If you’re looking for the cheaper areas in the UK, then the North East region wins the ticket with the lowest costs on our list. In 2008, renters paid just £106 per week, while 2018 saw them pay £13 more. Similarly, the average mortgage cost just £104 per week in 2008 and £121 per week in 2018.
|Region||Rent (2008/2009)||Rent (2018/2019)||Mortgage (2008/2009)||Mortgage (2018/2019)|
|Yorkshire and the Humber||£110||£123||£117||£132|
Buying vs renting: Age differences
In 2008/2009 those aged 35-44 were paying almost the same price for both rent and mortgage per week. For their mortgages, weekly costs were at £163, while rent was £161. A decade later and that gap increased, leaving a £20 difference between the two. Rent prices shot up to £211, while mortgage costs landed £191.
Those aged 16-24 have witnessed the largest increase in rent costs over the past 10 years. In 2008, 16-24-year-olds could pay a weekly rent of just £152, however, 2018 saw this number skyrocket up to £224. In comparison, the average weekly mortgage costs for this particular age group went down from £166 in 2008, to £122 in 2018. This means that it would work out much cheaper to pay off a mortgage than to pay rent.
Buying vs renting: Household differences
In 2008, those with two or more families in the one household were paying the most rent at £213 per week. By 2018, this had risen by just £37. However, households of one lone person sharing with other lone persons saw a large jump from £198 to £312 in this time, meaning that by 2018/2019, they had taken the top spot for households paying the most rent per week. Those who live alone have benefited the most from renting in the UK, as they have proven to be the type of household paying the least. In 2008, a household of just one person would spend £117 on rent, and in 2018, this number rose to just £156.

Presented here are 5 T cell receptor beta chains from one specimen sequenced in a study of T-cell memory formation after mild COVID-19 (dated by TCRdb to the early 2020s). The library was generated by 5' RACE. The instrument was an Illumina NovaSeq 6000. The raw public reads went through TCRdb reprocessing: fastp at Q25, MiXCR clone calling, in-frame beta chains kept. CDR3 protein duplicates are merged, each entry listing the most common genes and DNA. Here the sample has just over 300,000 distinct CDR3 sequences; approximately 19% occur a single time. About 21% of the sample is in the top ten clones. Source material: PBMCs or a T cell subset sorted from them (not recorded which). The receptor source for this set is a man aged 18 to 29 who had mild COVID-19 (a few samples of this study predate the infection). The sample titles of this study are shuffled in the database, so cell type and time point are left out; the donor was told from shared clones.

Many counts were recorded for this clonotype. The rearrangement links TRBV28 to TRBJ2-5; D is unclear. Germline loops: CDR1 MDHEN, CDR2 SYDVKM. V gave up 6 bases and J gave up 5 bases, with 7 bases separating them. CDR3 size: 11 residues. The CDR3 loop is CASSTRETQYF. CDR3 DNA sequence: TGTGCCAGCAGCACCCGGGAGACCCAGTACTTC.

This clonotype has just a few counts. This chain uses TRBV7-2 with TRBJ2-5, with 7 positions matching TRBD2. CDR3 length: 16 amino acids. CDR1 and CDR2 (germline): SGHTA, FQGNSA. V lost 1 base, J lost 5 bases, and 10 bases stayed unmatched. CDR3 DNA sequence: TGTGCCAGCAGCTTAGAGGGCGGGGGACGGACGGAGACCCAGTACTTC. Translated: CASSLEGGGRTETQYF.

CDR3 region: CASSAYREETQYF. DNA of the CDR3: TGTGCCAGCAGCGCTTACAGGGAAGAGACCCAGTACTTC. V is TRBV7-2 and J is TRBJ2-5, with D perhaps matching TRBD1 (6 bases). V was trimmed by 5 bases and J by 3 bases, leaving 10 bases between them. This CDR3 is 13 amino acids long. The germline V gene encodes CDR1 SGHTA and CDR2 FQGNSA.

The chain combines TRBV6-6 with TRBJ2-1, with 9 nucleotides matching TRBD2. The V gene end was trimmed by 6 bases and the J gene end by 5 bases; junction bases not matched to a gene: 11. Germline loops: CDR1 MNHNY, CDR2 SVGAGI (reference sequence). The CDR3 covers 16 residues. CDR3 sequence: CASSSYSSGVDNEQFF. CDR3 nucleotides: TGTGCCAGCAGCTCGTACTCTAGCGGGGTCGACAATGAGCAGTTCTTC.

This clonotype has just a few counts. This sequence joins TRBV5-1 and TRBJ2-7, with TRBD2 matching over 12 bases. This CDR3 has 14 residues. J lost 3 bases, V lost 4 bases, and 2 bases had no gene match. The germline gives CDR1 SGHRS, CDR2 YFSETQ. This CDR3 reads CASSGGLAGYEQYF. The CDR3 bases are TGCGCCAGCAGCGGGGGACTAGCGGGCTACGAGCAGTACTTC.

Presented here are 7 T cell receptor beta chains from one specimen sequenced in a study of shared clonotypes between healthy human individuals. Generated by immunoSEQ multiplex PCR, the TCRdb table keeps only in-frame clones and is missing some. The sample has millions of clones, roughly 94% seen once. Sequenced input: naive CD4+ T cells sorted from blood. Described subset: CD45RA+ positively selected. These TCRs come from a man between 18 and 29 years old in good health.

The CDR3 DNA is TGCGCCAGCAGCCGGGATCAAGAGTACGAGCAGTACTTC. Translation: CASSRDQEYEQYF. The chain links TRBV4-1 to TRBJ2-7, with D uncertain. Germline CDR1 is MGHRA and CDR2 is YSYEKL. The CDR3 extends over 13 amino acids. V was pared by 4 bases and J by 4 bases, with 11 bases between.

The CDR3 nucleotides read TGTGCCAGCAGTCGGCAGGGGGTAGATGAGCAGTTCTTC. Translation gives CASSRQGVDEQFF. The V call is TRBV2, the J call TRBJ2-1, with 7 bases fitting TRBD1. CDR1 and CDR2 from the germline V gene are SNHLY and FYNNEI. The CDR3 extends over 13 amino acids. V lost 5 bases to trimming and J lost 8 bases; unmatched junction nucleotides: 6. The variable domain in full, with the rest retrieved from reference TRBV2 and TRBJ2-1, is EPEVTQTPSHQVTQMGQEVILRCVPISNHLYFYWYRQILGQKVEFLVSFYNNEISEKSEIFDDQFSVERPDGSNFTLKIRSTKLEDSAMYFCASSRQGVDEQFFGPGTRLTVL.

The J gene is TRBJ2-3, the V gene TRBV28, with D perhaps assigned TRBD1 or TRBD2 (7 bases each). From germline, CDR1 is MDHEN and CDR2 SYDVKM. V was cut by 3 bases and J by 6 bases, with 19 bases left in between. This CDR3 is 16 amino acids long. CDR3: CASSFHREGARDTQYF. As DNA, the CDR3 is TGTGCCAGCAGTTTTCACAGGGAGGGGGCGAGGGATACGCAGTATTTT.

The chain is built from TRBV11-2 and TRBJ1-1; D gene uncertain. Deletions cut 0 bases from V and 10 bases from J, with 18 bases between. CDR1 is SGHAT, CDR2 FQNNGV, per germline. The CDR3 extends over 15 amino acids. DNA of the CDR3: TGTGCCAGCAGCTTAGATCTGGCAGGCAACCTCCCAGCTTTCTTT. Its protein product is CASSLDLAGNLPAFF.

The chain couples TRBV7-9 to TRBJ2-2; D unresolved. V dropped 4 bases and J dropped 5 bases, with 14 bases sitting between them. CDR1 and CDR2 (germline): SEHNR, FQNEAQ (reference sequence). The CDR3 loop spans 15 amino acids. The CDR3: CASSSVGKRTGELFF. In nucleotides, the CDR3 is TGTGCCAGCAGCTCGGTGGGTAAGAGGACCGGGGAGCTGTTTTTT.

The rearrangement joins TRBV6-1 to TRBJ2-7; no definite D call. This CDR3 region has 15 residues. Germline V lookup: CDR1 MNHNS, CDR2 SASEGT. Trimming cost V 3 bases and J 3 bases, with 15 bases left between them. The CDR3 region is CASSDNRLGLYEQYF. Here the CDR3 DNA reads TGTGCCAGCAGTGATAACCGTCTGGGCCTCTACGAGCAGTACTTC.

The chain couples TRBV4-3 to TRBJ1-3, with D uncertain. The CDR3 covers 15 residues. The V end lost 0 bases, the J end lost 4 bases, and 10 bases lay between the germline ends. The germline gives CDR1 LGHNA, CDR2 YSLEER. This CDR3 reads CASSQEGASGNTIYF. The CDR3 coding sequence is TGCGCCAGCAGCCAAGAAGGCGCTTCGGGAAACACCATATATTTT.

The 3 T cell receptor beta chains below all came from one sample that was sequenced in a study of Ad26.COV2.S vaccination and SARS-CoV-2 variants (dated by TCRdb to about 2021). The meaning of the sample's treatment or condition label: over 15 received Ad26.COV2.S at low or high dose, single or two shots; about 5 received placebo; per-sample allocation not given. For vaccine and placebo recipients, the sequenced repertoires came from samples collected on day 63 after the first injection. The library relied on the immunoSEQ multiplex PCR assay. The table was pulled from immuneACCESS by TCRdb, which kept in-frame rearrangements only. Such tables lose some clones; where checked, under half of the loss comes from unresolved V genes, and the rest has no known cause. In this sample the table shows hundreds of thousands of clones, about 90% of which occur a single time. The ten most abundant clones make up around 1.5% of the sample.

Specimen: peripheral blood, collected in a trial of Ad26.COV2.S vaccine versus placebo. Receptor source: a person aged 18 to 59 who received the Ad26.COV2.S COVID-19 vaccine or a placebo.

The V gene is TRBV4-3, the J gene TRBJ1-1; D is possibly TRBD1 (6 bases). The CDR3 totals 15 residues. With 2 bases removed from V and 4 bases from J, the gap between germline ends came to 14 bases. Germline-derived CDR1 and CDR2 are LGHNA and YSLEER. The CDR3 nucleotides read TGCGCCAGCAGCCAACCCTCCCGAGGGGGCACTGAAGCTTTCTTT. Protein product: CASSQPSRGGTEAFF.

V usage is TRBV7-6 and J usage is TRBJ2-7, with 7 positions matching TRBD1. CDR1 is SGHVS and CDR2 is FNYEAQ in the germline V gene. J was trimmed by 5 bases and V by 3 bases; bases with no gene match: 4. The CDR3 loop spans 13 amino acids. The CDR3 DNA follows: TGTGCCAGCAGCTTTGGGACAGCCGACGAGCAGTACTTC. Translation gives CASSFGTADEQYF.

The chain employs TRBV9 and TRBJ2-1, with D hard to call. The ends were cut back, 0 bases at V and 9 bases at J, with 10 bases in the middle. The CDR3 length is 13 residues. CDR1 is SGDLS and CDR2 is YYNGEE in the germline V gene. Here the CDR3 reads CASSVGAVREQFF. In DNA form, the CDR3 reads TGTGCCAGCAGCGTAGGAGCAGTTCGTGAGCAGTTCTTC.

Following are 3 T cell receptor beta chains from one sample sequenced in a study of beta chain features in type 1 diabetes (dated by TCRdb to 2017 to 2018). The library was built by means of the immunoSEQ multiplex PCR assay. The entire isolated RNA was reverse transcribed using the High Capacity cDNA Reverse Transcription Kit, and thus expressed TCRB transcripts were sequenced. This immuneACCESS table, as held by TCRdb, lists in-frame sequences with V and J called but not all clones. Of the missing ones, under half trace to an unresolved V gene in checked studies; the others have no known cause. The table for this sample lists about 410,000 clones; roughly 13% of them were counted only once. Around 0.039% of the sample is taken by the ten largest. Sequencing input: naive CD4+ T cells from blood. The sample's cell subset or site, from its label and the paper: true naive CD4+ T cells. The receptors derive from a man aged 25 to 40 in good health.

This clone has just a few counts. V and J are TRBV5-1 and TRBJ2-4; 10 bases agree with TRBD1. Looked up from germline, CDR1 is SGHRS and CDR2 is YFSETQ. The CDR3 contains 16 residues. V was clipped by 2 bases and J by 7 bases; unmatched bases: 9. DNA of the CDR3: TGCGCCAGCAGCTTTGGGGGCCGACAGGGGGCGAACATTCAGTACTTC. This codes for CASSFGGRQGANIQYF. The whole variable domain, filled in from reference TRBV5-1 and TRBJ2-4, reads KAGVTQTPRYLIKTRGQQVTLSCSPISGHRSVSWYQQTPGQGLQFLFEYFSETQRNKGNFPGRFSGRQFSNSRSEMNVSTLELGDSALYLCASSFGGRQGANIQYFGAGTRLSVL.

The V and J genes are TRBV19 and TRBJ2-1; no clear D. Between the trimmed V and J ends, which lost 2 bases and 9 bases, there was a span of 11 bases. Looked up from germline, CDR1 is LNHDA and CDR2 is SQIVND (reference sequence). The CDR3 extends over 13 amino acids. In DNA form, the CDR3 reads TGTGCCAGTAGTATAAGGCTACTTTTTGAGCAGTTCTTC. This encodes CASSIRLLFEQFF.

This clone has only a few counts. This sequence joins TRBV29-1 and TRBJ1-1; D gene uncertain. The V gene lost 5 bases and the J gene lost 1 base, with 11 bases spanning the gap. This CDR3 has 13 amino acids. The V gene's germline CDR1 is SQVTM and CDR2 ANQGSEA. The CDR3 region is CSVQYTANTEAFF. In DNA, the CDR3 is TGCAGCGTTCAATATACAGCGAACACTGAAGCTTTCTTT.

For homeowners, weekly mortgage costs worked out slightly cheaper. Similarly to renting, households of one person are paying the least in 2018/2019 at £125 – just £1 more than in 2008/2009. While lone parents with dependent children paid just £112 in 2008/2009, in 2018/2019 this cost hiked up to £156. Meanwhile, couples with non-dependent children were paying £120 in 2008/2009 and £155 in 2018/2019. Taking the crown for the type of household paying the highest mortgage per week is couples with dependent children. While 2008 saw this household paying £165, this price rose to £198 10 years later.
|Type of household||Rent per week 2008/2009||Rent per week 2018/2019|
|Couple, no children||£150||£200|
|Couple, non-dependent children||£140||£206|
|Couple, dependent children||£175||£217|
|Lone parent, non-dependent children||£133||£150|
|Lone parent, dependent children||£150||£176|
|Two or more families||£213||£250|
|Lone person sharing with other lone persons||£198||£312|
|Type of household||Mortgage per week 2008/2009||Mortgage per week 2018/2019|
|Couple, no children||£149||£169|
|Couple, non-dependent children||£120||£155|
|Couple, dependent children||£165||£198|
|Lone parent, non-dependent children||£100||£133|
|Lone parent, dependent children||£112||£156|
|Two or more families||£145||£164|
|Lone person sharing with other lone persons||£131||£189|
Buying vs renting: Ethnicity differences
Research shows that those of Chinese background have seen the largest increase of £89 in rent prices over the last 10 years, while those of Pakistani or Bangladeshi origin have experienced the highest rise in mortgage costs from 2008 to 2018 of £34.
Buying vs renting: Economic status differences
Those studying full-time have had to fork out the most for rent over the past 10 years. Prices went from £190 in 2008 to £256 in 2018. Contrastingly, people who were retired paid just £74 per week for their mortgage in 2008. By 2018, that cost had risen to just £111.
Rent and mortgage prices were on somewhat level ground in 2008 for those working full-time. Weekly rent prices were at £158, while mortgage payments were at £152. Similarly, rent prices were at £130 and mortgage prices were at £125 for those unemployed. Analysis of 2018 data shows that rent prices have increased by an average of 1.2% for all, regardless of economic status, with those who are retired having to pay the least. Mortgages, on the other hand, increased by just 1.1%.
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- Finder commissioned Onepoll on 7-11 November 2020 to carry out a nationally representative survey of adults aged 18+.
- A total of 2,000 people were questioned throughout Great Britain, with representative quotas for gender, age and region.